The fourth-ever Longtail from McLaren packs 592 horsepower and is 211.6 lbs lighter than the standard 570S Coupe.
There’s a new range topper in McLaren’s Sports Series and it’s called the 600 Longtail. Slotting above the 570S upon which it’s based, the LT comes with a modified carbon fiber body extended by 2.9 inches (7.3 centimeters) compared to the donor car. Separating the new model furthermore are the top-exit tips belonging to an exhaust system shorter than that of the hardcore Senna.
While it make look familiar to fans of the Woking-based marque, the new 600LT has gone through quite a lot of changes to shave off a whopping 211.6 pounds (95.98 kilograms) and enable a remarkable dry weight of just 2,749.2 lbs (1,247 kg). Bear in mind this figure is achieved after adding all the possible lightweight goodies developed by McLaren Special Operations. These include items such as a carbon fiber roof and vented front fenders made from the same lightweight yet ultra-durable material.
When put side by side with the 570S, the 600LT stands out thanks to its extended front splitter, new side sills, and a longer diffuser at the back where there’s also a fixed wing to aid aerodynamics by increasing downforce. Some would say the Longtail is more of the same, but McLaren points out the new model has 23 percent newly developed parts judging by number.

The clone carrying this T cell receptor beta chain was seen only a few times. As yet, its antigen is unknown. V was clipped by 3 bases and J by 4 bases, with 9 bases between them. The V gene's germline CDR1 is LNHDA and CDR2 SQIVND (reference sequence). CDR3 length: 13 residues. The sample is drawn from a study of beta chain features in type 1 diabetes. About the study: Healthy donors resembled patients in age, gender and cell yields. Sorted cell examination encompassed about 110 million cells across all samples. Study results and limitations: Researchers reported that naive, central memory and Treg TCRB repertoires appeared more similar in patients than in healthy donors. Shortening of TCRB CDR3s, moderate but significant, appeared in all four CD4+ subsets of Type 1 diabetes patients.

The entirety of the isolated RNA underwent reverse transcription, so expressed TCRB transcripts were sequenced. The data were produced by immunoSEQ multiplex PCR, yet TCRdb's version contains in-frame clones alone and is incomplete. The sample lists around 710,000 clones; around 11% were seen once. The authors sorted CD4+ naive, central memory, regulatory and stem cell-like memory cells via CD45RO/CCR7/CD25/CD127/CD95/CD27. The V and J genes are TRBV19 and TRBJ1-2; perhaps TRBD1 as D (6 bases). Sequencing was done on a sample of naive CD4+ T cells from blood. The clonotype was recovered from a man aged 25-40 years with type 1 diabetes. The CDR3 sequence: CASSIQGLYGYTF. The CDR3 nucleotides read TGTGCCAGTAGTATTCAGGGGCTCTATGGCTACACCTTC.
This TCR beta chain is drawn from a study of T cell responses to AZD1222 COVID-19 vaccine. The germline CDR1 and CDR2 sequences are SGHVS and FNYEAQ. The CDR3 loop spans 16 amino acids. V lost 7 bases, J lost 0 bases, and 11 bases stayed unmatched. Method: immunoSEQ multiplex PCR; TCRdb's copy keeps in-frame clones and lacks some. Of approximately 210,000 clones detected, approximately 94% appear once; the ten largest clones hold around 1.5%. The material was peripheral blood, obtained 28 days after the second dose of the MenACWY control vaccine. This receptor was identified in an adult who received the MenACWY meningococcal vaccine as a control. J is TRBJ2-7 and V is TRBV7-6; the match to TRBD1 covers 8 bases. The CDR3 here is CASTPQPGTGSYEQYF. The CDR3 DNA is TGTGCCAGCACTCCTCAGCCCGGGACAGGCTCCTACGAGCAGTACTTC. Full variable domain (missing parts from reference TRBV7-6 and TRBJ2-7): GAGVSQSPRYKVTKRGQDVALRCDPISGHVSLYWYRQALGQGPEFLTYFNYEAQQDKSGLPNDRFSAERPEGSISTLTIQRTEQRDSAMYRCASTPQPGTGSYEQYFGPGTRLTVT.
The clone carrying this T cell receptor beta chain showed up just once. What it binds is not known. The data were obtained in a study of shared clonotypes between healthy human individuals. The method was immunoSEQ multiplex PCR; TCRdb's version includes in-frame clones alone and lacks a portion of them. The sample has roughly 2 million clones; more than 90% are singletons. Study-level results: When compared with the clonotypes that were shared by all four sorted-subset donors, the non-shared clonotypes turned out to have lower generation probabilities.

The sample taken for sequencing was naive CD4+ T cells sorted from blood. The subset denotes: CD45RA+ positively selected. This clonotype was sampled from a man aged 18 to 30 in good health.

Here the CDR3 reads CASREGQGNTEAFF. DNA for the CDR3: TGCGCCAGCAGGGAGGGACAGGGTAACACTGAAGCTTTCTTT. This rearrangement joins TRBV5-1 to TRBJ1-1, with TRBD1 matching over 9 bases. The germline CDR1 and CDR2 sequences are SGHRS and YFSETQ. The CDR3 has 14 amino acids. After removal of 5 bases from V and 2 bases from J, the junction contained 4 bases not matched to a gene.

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Aside from getting a tweaked bodywork, the new 600LT also features some significant modifications on the inside where buyers can get the P1’s carbon fiber racing seats. Alternatively, even lighter carbon seats borrowed from the Senna can be ordered to achieve that impressively low curb weight mentioned earlier.
While the 570S Coupe offers 562 horsepower and 443 pound-feet (600 Newton-meters) of torque, the 600LT ups the power ante to 592 hp and 457 lb-ft (620 Nm). Doing the math, the upgraded biturbo 3.8-liter V8 engine now packs an extra 30 hp and 14 lb-ft (20 Nm) to allow the Longtail achieve a power-to-weight ratio of 474 hp / ton if the supercar is equipped with all the lightweight options.
Performance numbers have not been disclosed, but considering the extra power and lower weight, the 600LT should easily eclipse the 570S, which needs 3.2 seconds until 62 mph (100 kph) and 9.5 seconds from a standstill until 124 mph (200 kph) before maxing out at 204 mph (328 kph).
McLaren isn’t saying how many it will build, though it does mention production will be “strictly limited” and won’t last for more than 12 months. Assembly is scheduled to kick off in October and pricing details will be announced at a later date. Those fortunate enough to claim one will also have the privilege of spending a day at a track with someone from McLaren providing the necessary assistance to make the experience even more enjoyable.